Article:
If an user toggles the button off, generating a GoClear request, this will have the effect at the other peer of a SCCallback call to confirmGoClear. In this case the button command (state) is set to "goClearRemoteToggle" and the button is pressed programatically. The action for this case is to switch the secure mode off in the CallSessionImpl the same as usual, but the event sent has (as a new parameter added in the current version) the source set as being remote, not local. This causes the event not to be handled as the user has pressed the button himself, which would normally sent another GoClear request from the GUI to the ZRTP state engine (we don't want that, the other peer initiated the GoClear procedure). Imediatelly after the programatically button press in SCCallback returns the button command state is switched back to "defaultZRTPAction", so a further click on the button will generate a normal GoSecure request.
If an user toggles the button on, generating a GoSecure request, this will be handled in terms of button command (state), and associated action pretty similar with the above case. We got after all the same issue, toggleing the peer button's on programatically but without initiating a GoSecure procedure too at the peer. This button programatically toggleing is done in the showSAS method of SCCallback (probably I should move it to secureOn; I left it there because the SAS is computed only for the first stream in case of more, but if the GoSecure mode will be based on multistream as it should the change is necessary). The programatically toggle on is done with respect to two flags, one indicating that this is not the first call securing (so it is a consequence of a subsequent GoSecure request) and the second telling that the change was generated by peer (this flag is set default as true, and is switched off for itself by the local peer only at a GoClear or GoSecure request and reset back on when the procedure is over).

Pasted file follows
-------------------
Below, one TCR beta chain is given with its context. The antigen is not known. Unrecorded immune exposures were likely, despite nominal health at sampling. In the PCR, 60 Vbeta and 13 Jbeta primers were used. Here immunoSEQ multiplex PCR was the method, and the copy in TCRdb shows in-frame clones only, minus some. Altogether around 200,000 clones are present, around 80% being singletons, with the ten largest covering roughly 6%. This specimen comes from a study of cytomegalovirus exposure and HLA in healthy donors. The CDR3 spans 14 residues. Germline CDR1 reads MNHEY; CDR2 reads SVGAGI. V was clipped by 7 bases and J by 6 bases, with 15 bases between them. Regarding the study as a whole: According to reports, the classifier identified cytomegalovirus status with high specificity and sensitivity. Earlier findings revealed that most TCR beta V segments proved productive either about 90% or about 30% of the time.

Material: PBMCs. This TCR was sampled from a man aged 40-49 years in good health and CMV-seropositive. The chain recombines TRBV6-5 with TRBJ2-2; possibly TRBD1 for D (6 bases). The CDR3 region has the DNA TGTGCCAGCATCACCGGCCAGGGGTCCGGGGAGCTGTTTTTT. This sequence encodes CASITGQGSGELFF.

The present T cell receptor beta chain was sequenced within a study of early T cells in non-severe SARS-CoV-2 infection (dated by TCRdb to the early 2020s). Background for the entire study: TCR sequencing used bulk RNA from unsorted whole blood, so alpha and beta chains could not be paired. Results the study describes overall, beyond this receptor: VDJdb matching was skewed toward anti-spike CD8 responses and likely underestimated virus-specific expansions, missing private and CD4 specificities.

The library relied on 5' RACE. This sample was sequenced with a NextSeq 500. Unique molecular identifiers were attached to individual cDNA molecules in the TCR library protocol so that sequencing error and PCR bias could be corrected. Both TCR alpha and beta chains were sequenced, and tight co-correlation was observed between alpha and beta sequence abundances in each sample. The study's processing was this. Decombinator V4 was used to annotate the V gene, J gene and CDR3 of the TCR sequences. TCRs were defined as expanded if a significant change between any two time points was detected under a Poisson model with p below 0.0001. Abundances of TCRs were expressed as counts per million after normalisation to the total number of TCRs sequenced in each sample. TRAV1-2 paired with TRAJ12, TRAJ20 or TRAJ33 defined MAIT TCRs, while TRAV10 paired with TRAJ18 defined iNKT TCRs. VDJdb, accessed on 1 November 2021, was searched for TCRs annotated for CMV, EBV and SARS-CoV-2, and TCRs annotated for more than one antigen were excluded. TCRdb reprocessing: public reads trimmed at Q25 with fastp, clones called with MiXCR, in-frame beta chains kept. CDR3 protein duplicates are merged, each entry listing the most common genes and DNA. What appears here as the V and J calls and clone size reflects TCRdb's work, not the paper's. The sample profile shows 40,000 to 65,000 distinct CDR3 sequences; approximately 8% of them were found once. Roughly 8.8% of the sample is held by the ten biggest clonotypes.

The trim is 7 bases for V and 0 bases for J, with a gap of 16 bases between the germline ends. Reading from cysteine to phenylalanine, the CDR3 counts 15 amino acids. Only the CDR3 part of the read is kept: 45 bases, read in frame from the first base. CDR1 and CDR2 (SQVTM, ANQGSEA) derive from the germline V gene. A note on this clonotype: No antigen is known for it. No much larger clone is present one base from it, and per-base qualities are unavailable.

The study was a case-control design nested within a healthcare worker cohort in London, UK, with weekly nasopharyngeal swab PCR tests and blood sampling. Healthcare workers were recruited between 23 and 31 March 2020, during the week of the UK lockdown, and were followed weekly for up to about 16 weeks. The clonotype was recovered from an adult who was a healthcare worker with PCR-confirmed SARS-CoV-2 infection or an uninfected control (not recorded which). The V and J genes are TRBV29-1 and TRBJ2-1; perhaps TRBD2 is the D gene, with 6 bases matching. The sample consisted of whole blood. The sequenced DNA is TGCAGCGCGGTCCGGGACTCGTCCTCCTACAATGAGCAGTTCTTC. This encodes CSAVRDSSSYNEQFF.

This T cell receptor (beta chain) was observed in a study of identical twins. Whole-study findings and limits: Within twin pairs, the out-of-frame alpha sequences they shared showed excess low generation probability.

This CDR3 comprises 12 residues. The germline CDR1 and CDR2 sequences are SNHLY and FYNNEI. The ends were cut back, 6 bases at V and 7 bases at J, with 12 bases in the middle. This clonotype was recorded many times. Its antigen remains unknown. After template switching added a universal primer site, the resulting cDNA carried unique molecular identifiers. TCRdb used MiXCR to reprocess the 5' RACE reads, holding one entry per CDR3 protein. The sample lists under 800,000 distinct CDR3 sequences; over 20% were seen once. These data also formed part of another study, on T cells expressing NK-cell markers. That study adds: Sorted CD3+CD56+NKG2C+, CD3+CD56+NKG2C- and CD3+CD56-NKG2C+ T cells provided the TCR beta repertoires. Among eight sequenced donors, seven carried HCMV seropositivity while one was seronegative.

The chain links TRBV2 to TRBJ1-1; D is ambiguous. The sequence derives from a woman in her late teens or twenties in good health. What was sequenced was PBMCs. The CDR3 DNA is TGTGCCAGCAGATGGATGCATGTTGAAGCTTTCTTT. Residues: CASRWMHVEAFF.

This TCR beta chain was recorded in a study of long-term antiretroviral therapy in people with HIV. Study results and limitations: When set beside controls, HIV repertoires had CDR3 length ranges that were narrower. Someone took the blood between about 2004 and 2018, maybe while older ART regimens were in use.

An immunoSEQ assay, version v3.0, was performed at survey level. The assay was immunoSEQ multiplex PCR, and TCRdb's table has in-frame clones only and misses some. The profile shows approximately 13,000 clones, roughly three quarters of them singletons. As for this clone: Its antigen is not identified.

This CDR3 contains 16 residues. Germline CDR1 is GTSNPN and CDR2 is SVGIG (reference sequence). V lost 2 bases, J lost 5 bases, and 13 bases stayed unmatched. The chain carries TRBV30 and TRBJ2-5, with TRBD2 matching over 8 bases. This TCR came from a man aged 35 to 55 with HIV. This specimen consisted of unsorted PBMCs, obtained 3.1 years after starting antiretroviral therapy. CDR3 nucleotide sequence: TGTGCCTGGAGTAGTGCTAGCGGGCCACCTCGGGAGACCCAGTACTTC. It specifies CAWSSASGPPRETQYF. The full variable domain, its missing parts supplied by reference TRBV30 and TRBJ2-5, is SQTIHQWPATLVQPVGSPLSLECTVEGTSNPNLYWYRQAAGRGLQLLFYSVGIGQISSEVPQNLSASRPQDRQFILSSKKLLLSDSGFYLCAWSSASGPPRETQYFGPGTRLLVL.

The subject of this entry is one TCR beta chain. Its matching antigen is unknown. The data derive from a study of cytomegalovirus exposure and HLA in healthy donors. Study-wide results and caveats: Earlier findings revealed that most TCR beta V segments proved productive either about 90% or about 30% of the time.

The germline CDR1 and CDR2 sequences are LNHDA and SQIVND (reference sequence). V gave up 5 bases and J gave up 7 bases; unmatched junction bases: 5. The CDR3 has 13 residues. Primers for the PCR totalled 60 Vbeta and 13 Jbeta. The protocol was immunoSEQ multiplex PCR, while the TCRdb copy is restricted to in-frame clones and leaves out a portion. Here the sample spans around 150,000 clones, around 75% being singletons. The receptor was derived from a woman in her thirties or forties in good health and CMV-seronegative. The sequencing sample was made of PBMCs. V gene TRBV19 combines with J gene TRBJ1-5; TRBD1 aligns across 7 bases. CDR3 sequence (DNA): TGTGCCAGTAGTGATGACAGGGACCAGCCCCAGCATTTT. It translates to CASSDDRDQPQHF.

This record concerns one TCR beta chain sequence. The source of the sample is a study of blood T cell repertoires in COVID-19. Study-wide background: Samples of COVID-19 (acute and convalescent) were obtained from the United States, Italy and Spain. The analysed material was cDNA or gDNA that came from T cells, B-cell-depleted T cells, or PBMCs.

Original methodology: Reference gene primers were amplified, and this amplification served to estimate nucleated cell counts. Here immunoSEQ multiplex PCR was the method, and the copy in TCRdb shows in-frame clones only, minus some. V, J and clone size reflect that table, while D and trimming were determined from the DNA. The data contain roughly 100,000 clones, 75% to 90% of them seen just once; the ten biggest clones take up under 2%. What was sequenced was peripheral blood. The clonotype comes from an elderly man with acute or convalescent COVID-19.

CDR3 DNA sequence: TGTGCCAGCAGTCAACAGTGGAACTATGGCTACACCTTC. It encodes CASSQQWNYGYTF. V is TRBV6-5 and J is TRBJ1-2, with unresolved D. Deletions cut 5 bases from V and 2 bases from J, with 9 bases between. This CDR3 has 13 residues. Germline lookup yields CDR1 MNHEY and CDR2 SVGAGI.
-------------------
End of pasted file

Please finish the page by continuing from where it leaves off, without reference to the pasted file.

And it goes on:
There is one more command (state) for the button generated by the ZRTP exchange, this being "revertFromAllowClearFailure", and set in the SCCallback when a warning message is received from the state engine, following a GoClear user request which is denied because the peer doesn't support the mode. This causes the button to generate an secure state change event sent to the CallSessionImpl with the source set as revert in order to switch back the previously modified usingSRTP flag, but without further secure change event processing. Also the button is set back as toggled and remains with that command (in this state) set until the end of the call (if the peer doesn't support GoClear at the first attempt of course it won't support it at next attempts either).
Finally, when the call ends the button command (state) is switched back to the general secure mode toggle "startSecureMode".
This is the main detailed description of how the GUI works now - actually mainly the button (the label is change pretty simple). However, like I said, even the implementation works now (if all exchange goes well), according to Werner's feedback, and also with some issues encountered by me also related to the error handling part, GoClear - GoSecure and the related GUI remains after all in a provisional state.